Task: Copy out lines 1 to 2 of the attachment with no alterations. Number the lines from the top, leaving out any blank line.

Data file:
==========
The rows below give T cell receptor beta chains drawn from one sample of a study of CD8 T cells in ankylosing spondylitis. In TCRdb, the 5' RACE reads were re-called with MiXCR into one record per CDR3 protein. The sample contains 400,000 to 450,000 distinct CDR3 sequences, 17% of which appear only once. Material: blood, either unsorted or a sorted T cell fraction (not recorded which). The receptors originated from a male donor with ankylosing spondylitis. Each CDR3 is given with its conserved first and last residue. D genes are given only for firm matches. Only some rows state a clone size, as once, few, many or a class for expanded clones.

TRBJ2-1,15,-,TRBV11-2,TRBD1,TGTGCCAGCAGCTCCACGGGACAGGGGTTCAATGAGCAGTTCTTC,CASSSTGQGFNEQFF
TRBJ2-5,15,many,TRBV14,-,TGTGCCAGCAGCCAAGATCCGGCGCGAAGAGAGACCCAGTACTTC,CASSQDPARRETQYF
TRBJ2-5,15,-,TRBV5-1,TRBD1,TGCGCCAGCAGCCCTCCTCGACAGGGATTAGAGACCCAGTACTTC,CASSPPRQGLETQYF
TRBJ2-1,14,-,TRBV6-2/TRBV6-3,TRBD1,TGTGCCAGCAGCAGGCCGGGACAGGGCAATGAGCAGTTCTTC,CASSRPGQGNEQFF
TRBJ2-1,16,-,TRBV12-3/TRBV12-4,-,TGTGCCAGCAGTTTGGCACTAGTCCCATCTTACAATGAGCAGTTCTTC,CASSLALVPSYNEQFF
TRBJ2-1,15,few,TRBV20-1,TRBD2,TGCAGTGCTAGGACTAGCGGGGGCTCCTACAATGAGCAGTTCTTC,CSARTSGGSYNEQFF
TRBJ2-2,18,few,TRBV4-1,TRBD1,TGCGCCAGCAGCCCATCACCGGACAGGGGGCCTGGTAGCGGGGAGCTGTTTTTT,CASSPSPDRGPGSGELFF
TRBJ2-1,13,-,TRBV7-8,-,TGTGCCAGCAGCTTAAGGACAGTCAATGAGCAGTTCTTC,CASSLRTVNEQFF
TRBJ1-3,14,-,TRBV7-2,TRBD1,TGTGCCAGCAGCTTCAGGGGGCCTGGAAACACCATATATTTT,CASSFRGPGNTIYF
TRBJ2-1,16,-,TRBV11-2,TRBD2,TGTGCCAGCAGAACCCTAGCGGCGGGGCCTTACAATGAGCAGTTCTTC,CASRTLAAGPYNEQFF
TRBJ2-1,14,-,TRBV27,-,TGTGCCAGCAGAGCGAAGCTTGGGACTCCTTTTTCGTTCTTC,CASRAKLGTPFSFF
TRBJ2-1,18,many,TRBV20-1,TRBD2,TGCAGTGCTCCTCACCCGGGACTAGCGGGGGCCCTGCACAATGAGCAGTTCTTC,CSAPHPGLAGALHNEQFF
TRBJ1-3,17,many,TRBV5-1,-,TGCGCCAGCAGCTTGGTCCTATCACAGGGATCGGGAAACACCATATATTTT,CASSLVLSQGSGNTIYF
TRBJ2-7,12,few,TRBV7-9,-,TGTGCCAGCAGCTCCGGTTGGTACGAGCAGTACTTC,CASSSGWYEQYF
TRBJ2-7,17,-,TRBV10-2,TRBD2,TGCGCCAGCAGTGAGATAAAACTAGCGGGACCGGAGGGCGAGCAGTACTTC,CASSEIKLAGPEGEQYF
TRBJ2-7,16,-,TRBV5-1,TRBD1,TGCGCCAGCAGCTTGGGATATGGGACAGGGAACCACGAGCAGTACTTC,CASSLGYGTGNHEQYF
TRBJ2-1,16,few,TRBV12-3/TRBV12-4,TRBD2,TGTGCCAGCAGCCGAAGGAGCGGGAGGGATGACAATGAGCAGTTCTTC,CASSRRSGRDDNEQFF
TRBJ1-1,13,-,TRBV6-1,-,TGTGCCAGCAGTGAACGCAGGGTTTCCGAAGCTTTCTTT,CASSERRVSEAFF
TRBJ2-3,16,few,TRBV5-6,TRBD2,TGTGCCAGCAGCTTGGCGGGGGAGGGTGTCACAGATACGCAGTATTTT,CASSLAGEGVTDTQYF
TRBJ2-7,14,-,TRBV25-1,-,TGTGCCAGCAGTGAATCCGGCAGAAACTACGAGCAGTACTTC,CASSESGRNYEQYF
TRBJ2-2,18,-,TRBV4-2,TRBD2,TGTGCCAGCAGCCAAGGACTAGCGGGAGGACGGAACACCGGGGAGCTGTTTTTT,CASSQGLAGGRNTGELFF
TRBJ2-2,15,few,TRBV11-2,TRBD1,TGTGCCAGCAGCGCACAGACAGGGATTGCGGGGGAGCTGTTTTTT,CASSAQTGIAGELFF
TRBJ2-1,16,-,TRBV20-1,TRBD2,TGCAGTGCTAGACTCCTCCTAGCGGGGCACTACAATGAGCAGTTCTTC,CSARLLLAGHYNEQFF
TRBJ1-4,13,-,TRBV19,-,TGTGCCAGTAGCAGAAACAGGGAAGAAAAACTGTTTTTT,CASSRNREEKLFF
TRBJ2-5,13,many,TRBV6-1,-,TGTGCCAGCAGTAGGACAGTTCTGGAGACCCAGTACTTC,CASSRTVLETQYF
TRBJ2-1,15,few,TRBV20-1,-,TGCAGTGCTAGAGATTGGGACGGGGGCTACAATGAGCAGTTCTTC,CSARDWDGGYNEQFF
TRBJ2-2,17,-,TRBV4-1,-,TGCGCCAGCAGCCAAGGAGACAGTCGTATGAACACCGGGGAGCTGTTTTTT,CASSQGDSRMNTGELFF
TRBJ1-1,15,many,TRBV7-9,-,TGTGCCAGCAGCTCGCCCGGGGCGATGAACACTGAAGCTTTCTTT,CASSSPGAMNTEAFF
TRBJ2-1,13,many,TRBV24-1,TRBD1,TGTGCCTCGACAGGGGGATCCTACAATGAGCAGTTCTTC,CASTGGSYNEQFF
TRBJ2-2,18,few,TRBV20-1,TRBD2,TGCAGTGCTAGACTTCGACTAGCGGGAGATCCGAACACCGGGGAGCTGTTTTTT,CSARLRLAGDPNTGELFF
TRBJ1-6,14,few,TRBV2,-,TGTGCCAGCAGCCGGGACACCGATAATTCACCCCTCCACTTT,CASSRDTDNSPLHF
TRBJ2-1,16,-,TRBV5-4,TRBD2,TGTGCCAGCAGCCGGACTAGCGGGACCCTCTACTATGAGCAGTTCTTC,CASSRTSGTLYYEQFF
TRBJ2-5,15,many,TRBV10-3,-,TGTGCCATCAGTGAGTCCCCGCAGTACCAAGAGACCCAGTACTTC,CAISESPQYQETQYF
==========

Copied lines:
The rows below give T cell receptor beta chains drawn from one sample of a study of CD8 T cells in ankylosing spondylitis. In TCRdb, the 5' RACE reads were re-called with MiXCR into one record per CDR3 protein. The sample contains 400,000 to 450,000 distinct CDR3 sequences, 17% of which appear only once. Material: blood, either unsorted or a sorted T cell fraction (not recorded which). The receptors originated from a male donor with ankylosing spondylitis. Each CDR3 is given with its conserved first and last residue. D genes are given only for firm matches. Only some rows state a clone size, as once, few, many or a class for expanded clones.

TRBJ2-1,15,-,TRBV11-2,TRBD1,TGTGCCAGCAGCTCCACGGGACAGGGGTTCAATGAGCAGTTCTTC,CASSSTGQGFNEQFF